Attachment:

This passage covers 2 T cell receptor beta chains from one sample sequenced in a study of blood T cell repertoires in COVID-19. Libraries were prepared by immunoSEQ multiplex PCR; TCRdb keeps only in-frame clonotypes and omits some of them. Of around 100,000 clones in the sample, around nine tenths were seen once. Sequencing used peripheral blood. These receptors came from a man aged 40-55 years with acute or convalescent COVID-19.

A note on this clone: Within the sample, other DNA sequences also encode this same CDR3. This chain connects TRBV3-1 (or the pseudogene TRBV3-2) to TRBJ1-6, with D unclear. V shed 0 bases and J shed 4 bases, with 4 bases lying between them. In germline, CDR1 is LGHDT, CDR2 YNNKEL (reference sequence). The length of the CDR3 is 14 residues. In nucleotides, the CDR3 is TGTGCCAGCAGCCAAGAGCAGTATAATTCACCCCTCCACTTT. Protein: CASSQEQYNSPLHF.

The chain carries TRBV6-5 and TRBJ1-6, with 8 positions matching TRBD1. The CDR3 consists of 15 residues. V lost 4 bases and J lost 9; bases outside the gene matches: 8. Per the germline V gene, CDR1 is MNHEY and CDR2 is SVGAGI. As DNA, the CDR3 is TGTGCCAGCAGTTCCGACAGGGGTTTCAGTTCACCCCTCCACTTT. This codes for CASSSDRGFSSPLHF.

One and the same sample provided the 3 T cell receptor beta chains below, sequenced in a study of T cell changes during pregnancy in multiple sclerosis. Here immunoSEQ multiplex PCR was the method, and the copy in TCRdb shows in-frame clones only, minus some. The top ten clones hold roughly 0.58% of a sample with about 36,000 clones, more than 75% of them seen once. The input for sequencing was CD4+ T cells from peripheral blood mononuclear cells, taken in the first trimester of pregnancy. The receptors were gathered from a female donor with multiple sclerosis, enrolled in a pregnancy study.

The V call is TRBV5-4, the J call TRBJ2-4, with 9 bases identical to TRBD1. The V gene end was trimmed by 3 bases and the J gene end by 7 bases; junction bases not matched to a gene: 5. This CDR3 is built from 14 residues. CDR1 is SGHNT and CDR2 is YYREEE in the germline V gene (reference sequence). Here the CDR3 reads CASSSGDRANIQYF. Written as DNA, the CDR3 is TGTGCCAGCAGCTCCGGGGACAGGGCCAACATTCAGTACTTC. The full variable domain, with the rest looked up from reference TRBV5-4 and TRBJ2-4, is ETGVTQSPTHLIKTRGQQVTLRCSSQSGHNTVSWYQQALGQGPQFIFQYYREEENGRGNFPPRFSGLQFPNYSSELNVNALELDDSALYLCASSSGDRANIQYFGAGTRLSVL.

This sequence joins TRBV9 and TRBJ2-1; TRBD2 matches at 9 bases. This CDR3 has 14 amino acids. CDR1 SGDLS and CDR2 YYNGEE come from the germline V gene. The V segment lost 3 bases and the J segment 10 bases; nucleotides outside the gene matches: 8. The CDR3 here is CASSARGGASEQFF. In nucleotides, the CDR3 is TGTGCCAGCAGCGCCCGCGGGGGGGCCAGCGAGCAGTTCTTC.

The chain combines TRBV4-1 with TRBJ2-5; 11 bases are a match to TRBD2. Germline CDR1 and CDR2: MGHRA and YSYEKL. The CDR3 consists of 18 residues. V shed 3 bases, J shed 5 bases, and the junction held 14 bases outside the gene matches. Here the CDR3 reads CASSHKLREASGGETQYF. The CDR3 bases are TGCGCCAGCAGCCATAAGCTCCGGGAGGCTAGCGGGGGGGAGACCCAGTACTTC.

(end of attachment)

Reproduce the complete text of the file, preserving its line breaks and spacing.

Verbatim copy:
This passage covers 2 T cell receptor beta chains from one sample sequenced in a study of blood T cell repertoires in COVID-19. Libraries were prepared by immunoSEQ multiplex PCR; TCRdb keeps only in-frame clonotypes and omits some of them. Of around 100,000 clones in the sample, around nine tenths were seen once. Sequencing used peripheral blood. These receptors came from a man aged 40-55 years with acute or convalescent COVID-19.

A note on this clone: Within the sample, other DNA sequences also encode this same CDR3. This chain connects TRBV3-1 (or the pseudogene TRBV3-2) to TRBJ1-6, with D unclear. V shed 0 bases and J shed 4 bases, with 4 bases lying between them. In germline, CDR1 is LGHDT, CDR2 YNNKEL (reference sequence). The length of the CDR3 is 14 residues. In nucleotides, the CDR3 is TGTGCCAGCAGCCAAGAGCAGTATAATTCACCCCTCCACTTT. Protein: CASSQEQYNSPLHF.

The chain carries TRBV6-5 and TRBJ1-6, with 8 positions matching TRBD1. The CDR3 consists of 15 residues. V lost 4 bases and J lost 9; bases outside the gene matches: 8. Per the germline V gene, CDR1 is MNHEY and CDR2 is SVGAGI. As DNA, the CDR3 is TGTGCCAGCAGTTCCGACAGGGGTTTCAGTTCACCCCTCCACTTT. This codes for CASSSDRGFSSPLHF.

One and the same sample provided the 3 T cell receptor beta chains below, sequenced in a study of T cell changes during pregnancy in multiple sclerosis. Here immunoSEQ multiplex PCR was the method, and the copy in TCRdb shows in-frame clones only, minus some. The top ten clones hold roughly 0.58% of a sample with about 36,000 clones, more than 75% of them seen once. The input for sequencing was CD4+ T cells from peripheral blood mononuclear cells, taken in the first trimester of pregnancy. The receptors were gathered from a female donor with multiple sclerosis, enrolled in a pregnancy study.

The V call is TRBV5-4, the J call TRBJ2-4, with 9 bases identical to TRBD1. The V gene end was trimmed by 3 bases and the J gene end by 7 bases; junction bases not matched to a gene: 5. This CDR3 is built from 14 residues. CDR1 is SGHNT and CDR2 is YYREEE in the germline V gene (reference sequence). Here the CDR3 reads CASSSGDRANIQYF. Written as DNA, the CDR3 is TGTGCCAGCAGCTCCGGGGACAGGGCCAACATTCAGTACTTC. The full variable domain, with the rest looked up from reference TRBV5-4 and TRBJ2-4, is ETGVTQSPTHLIKTRGQQVTLRCSSQSGHNTVSWYQQALGQGPQFIFQYYREEENGRGNFPPRFSGLQFPNYSSELNVNALELDDSALYLCASSSGDRANIQYFGAGTRLSVL.

This sequence joins TRBV9 and TRBJ2-1; TRBD2 matches at 9 bases. This CDR3 has 14 amino acids. CDR1 SGDLS and CDR2 YYNGEE come from the germline V gene. The V segment lost 3 bases and the J segment 10 bases; nucleotides outside the gene matches: 8. The CDR3 here is CASSARGGASEQFF. In nucleotides, the CDR3 is TGTGCCAGCAGCGCCCGCGGGGGGGCCAGCGAGCAGTTCTTC.

The chain combines TRBV4-1 with TRBJ2-5; 11 bases are a match to TRBD2. Germline CDR1 and CDR2: MGHRA and YSYEKL. The CDR3 consists of 18 residues. V shed 3 bases, J shed 5 bases, and the junction held 14 bases outside the gene matches. Here the CDR3 reads CASSHKLREASGGETQYF. The CDR3 bases are TGCGCCAGCAGCCATAAGCTCCGGGAGGCTAGCGGGGGGGAGACCCAGTACTTC.